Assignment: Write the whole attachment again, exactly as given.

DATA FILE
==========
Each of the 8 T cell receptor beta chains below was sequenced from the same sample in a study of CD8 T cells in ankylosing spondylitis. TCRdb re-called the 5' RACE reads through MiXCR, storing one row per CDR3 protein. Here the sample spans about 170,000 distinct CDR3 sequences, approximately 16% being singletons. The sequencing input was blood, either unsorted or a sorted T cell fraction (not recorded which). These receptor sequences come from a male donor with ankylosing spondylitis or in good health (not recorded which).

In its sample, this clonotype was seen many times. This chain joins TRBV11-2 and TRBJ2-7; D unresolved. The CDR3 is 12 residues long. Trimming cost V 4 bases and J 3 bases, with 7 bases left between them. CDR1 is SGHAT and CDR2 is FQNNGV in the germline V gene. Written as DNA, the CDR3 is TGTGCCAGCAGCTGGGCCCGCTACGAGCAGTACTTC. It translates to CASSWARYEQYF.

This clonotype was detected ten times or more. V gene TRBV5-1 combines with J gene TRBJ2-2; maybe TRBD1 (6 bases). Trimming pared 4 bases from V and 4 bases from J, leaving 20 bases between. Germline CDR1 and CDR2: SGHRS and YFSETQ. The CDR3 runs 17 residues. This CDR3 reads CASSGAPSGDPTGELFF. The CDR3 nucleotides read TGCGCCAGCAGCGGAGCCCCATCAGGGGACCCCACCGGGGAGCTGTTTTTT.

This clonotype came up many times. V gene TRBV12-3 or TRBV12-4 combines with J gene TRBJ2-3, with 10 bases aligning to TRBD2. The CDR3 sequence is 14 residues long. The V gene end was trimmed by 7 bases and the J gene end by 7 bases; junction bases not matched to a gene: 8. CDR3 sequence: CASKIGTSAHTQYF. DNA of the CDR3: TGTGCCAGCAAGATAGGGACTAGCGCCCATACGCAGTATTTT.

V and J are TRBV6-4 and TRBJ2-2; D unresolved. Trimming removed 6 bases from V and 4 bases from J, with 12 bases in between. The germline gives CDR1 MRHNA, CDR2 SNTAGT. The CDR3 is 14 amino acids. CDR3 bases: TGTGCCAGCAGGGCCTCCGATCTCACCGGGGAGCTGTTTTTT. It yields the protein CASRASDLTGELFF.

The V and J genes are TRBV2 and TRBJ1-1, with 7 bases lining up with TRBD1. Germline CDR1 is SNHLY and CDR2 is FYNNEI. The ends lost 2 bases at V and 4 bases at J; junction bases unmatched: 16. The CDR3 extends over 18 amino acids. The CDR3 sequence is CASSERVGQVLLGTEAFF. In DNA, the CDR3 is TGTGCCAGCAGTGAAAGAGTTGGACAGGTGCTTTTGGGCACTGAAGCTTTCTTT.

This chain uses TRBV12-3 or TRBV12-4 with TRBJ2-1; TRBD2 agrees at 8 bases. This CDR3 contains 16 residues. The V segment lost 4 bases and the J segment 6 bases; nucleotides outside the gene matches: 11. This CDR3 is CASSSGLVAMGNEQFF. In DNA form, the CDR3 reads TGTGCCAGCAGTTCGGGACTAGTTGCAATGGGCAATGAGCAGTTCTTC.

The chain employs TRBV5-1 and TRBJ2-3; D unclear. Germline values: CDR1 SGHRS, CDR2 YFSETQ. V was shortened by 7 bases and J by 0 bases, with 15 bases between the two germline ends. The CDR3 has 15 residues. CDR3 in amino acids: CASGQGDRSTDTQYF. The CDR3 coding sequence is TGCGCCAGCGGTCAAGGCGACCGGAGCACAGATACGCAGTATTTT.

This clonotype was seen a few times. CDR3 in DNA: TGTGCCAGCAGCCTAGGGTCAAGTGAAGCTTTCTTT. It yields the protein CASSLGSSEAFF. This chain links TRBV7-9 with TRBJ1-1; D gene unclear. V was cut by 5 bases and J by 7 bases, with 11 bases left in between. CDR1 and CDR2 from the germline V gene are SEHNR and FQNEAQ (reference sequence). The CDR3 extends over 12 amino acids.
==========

Each of the 8 T cell receptor beta chains below was sequenced from the same sample in a study of CD8 T cells in ankylosing spondylitis. TCRdb re-called the 5' RACE reads through MiXCR, storing one row per CDR3 protein. Here the sample spans about 170,000 distinct CDR3 sequences, approximately 16% being singletons. The sequencing input was blood, either unsorted or a sorted T cell fraction (not recorded which). These receptor sequences come from a male donor with ankylosing spondylitis or in good health (not recorded which).

In its sample, this clonotype was seen many times. This chain joins TRBV11-2 and TRBJ2-7; D unresolved. The CDR3 is 12 residues long. Trimming cost V 4 bases and J 3 bases, with 7 bases left between them. CDR1 is SGHAT and CDR2 is FQNNGV in the germline V gene. Written as DNA, the CDR3 is TGTGCCAGCAGCTGGGCCCGCTACGAGCAGTACTTC. It translates to CASSWARYEQYF.

This clonotype was detected ten times or more. V gene TRBV5-1 combines with J gene TRBJ2-2; maybe TRBD1 (6 bases). Trimming pared 4 bases from V and 4 bases from J, leaving 20 bases between. Germline CDR1 and CDR2: SGHRS and YFSETQ. The CDR3 runs 17 residues. This CDR3 reads CASSGAPSGDPTGELFF. The CDR3 nucleotides read TGCGCCAGCAGCGGAGCCCCATCAGGGGACCCCACCGGGGAGCTGTTTTTT.

This clonotype came up many times. V gene TRBV12-3 or TRBV12-4 combines with J gene TRBJ2-3, with 10 bases aligning to TRBD2. The CDR3 sequence is 14 residues long. The V gene end was trimmed by 7 bases and the J gene end by 7 bases; junction bases not matched to a gene: 8. CDR3 sequence: CASKIGTSAHTQYF. DNA of the CDR3: TGTGCCAGCAAGATAGGGACTAGCGCCCATACGCAGTATTTT.

V and J are TRBV6-4 and TRBJ2-2; D unresolved. Trimming removed 6 bases from V and 4 bases from J, with 12 bases in between. The germline gives CDR1 MRHNA, CDR2 SNTAGT. The CDR3 is 14 amino acids. CDR3 bases: TGTGCCAGCAGGGCCTCCGATCTCACCGGGGAGCTGTTTTTT. It yields the protein CASRASDLTGELFF.

The V and J genes are TRBV2 and TRBJ1-1, with 7 bases lining up with TRBD1. Germline CDR1 is SNHLY and CDR2 is FYNNEI. The ends lost 2 bases at V and 4 bases at J; junction bases unmatched: 16. The CDR3 extends over 18 amino acids. The CDR3 sequence is CASSERVGQVLLGTEAFF. In DNA, the CDR3 is TGTGCCAGCAGTGAAAGAGTTGGACAGGTGCTTTTGGGCACTGAAGCTTTCTTT.

This chain uses TRBV12-3 or TRBV12-4 with TRBJ2-1; TRBD2 agrees at 8 bases. This CDR3 contains 16 residues. The V segment lost 4 bases and the J segment 6 bases; nucleotides outside the gene matches: 11. This CDR3 is CASSSGLVAMGNEQFF. In DNA form, the CDR3 reads TGTGCCAGCAGTTCGGGACTAGTTGCAATGGGCAATGAGCAGTTCTTC.

The chain employs TRBV5-1 and TRBJ2-3; D unclear. Germline values: CDR1 SGHRS, CDR2 YFSETQ. V was shortened by 7 bases and J by 0 bases, with 15 bases between the two germline ends. The CDR3 has 15 residues. CDR3 in amino acids: CASGQGDRSTDTQYF. The CDR3 coding sequence is TGCGCCAGCGGTCAAGGCGACCGGAGCACAGATACGCAGTATTTT.

This clonotype was seen a few times. CDR3 in DNA: TGTGCCAGCAGCCTAGGGTCAAGTGAAGCTTTCTTT. It yields the protein CASSLGSSEAFF. This chain links TRBV7-9 with TRBJ1-1; D gene unclear. V was cut by 5 bases and J by 7 bases, with 11 bases left in between. CDR1 and CDR2 from the germline V gene are SEHNR and FQNEAQ (reference sequence). The CDR3 extends over 12 amino acids.